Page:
As the calendar moves toward June 21, it’s high water (see photo) in the Rocky Mountains. The paper noted,The old Roaring Fork is boiling these days and so are the other rivers and creeks contiguous to Aspen, as a result of Old Sol turning the mammoth snowbanks into water.Much apprehension is felt over the safety of the Rio Grande [Railroad] across the Roaring Fork. The piers of this trestle are threatened and the bridge may crash into the river at any moment. The water is rushing over some of the wagon bridges crossing the Fork.And in the Smuggler mine they are having a time with the water and the raising of 3,500 gallons per minute is only keeping even with the water.And in Glenwood Springs, referred to as “The Hot Water City” by the Aspen Democrat-Times, water was seeping over the banks.The Grand [as the Colorado was known] river is at 18 inches higher this year than ever before. It now runs along the lawn for a short ways over by the pool. Near Rifle all are working to keep the stream from flooding the entire valley and taking all their homes on the new flats.June is also the month for strawberries! The paper announced,Tomorrow is the Big Day for our neighbor Glenwood Springs, the day when we bow in recognition of the Luscious Big Red Strawberry – the berry that makes your mouth water.And you can have all that you can eat if you go to the Spa tomorrow. Yum-yum-yum! Nice, fat strawberries with cream poured over ’em and cake and coffee, all as free as the air we breathe.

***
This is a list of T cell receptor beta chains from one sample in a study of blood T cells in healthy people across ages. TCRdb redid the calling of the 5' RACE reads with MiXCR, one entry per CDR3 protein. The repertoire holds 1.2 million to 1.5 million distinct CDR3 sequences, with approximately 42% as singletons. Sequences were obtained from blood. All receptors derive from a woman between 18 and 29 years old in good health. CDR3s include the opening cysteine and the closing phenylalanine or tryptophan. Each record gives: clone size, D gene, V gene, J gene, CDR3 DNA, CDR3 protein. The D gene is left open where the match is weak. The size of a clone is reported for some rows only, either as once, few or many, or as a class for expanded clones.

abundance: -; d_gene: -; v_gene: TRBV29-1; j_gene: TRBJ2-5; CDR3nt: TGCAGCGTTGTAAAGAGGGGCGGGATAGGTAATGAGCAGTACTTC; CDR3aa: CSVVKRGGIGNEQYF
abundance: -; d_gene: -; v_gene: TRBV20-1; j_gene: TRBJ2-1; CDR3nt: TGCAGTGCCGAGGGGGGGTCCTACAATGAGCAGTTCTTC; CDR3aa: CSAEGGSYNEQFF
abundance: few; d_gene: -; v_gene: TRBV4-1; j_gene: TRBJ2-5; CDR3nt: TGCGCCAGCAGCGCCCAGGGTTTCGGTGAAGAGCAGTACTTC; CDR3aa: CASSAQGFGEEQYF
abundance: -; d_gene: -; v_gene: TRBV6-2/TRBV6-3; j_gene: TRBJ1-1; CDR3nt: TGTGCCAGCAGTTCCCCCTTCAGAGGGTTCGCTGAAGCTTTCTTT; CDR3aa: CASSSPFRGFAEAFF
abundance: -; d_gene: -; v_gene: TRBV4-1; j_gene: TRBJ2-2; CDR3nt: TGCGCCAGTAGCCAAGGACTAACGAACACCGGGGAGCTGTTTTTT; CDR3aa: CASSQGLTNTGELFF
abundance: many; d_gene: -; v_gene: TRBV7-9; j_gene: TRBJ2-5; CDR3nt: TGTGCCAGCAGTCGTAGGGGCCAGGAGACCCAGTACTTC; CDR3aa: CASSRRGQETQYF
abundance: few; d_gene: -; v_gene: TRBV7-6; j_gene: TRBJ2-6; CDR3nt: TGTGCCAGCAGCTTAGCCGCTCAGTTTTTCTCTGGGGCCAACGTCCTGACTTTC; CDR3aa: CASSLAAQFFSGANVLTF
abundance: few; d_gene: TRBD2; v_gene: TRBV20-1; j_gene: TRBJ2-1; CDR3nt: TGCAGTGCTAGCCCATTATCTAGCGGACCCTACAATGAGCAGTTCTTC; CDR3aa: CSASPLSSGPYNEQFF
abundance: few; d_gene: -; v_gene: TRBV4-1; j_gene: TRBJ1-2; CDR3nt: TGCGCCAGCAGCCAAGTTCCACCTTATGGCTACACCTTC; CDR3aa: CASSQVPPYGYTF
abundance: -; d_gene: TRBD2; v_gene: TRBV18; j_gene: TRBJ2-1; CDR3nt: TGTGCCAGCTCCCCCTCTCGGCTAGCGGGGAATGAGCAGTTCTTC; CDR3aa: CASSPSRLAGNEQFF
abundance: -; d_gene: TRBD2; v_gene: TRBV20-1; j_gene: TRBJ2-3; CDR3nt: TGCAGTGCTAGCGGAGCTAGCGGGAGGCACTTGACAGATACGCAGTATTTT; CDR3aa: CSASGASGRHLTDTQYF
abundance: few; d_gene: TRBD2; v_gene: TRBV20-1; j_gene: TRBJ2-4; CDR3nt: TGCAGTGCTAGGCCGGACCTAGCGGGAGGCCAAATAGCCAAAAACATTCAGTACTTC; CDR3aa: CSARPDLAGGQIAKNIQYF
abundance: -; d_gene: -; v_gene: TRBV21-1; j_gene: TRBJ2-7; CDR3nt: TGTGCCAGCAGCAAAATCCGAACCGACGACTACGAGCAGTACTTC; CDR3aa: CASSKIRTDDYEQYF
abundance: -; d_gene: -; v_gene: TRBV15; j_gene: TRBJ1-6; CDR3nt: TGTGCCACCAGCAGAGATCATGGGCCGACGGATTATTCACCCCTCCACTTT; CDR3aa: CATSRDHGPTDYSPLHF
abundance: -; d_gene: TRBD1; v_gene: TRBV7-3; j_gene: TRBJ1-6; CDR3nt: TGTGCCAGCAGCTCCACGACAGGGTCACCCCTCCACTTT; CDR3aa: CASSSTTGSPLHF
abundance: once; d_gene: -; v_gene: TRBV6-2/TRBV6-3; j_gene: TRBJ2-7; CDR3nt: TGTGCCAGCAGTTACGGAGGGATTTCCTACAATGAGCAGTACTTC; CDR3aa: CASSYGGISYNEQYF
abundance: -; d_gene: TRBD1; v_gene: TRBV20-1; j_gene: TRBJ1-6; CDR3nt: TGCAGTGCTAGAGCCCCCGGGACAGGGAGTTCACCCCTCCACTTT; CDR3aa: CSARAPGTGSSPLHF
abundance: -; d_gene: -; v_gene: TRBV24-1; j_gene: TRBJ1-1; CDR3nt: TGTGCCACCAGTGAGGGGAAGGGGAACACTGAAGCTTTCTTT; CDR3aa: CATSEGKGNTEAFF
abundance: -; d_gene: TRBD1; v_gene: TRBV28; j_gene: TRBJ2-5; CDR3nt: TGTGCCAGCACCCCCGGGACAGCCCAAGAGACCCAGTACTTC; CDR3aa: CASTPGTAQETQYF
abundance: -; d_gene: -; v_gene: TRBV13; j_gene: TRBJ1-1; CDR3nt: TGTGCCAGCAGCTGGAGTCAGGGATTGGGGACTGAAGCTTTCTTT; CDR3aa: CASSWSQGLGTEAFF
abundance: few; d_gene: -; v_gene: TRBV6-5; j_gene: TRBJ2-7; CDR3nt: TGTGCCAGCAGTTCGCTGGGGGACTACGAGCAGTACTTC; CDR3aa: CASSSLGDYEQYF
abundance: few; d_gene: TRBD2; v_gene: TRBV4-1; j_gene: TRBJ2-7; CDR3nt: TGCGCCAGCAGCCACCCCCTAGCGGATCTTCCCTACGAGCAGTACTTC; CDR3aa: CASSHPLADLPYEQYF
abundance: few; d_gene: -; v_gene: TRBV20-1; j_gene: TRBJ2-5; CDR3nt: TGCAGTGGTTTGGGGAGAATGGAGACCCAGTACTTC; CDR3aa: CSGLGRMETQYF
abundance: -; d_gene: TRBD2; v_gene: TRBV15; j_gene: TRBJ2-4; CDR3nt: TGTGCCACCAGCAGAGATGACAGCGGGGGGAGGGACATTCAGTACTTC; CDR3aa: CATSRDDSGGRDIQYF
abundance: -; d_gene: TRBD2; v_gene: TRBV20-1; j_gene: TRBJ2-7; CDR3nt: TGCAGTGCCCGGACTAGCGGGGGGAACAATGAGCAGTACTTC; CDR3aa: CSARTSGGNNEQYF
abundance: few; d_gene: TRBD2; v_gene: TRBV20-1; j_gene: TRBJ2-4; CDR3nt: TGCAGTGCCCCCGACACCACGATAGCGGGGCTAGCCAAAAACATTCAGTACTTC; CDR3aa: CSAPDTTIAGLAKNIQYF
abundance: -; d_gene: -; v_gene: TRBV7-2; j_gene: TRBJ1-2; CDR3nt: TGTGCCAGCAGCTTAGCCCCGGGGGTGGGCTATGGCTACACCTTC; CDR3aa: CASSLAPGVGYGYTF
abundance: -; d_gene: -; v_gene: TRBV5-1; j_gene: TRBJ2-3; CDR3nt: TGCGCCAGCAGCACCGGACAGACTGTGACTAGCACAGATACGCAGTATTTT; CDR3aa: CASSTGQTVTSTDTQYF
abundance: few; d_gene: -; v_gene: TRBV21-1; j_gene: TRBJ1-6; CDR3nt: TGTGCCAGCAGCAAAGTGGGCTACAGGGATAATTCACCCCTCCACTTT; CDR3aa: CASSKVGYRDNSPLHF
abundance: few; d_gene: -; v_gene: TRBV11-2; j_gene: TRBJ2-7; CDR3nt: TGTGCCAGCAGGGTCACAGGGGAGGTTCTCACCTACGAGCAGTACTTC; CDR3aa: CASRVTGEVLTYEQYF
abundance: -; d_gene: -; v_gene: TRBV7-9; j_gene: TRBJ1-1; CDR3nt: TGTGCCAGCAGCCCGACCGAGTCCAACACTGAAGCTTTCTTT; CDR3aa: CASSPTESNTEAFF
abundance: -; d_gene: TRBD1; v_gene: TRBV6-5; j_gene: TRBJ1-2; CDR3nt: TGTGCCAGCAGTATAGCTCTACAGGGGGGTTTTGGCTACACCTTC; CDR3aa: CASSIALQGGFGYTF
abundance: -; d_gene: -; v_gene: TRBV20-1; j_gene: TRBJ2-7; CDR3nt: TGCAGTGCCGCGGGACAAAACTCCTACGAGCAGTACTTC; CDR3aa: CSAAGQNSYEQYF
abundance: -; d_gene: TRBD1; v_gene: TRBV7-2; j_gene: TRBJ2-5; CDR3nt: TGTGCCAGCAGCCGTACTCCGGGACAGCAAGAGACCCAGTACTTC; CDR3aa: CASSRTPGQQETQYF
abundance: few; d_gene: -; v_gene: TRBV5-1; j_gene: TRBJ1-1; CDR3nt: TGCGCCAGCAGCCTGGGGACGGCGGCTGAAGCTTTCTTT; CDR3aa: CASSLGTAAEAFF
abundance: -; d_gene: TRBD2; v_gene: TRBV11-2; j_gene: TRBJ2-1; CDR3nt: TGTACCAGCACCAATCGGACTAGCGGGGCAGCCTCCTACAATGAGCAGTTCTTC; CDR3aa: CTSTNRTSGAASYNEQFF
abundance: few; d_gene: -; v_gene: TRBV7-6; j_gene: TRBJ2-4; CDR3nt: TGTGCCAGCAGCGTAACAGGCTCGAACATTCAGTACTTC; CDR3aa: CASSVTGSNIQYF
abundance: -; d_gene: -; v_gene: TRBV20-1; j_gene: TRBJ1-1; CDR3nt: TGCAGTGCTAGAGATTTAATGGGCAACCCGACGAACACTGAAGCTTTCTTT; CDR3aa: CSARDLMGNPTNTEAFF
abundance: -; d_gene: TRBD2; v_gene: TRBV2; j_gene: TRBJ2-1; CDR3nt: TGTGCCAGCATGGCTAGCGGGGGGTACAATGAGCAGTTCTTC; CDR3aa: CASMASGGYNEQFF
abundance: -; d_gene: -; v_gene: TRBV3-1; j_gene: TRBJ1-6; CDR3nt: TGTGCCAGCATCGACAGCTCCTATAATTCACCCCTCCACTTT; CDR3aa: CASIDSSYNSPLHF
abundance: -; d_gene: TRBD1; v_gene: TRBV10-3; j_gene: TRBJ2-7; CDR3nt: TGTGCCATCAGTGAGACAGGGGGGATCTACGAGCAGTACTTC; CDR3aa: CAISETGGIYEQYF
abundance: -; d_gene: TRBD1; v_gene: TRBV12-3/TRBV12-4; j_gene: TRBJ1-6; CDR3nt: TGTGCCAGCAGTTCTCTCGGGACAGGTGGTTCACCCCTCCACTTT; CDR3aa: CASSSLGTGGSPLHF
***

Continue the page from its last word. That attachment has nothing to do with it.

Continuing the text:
And then for a swim in the big pool, and it won’t cost a cent.During the day Governor Gunter will address the people at Glenwood and he will have a message all should hear. Governor Gunter will arrive in the Springs tonight and will be the guest of Senator and Mrs. Barney T. Napier.The railroad companies have given the people of Aspen a pleasant innovation this year. A rate of $1.50 for the round trip has been made, and you can go down on the Rio Grande tonight or the Colorado Midland tomorrow morning at 8 o’clock. A letter to the editor inquired,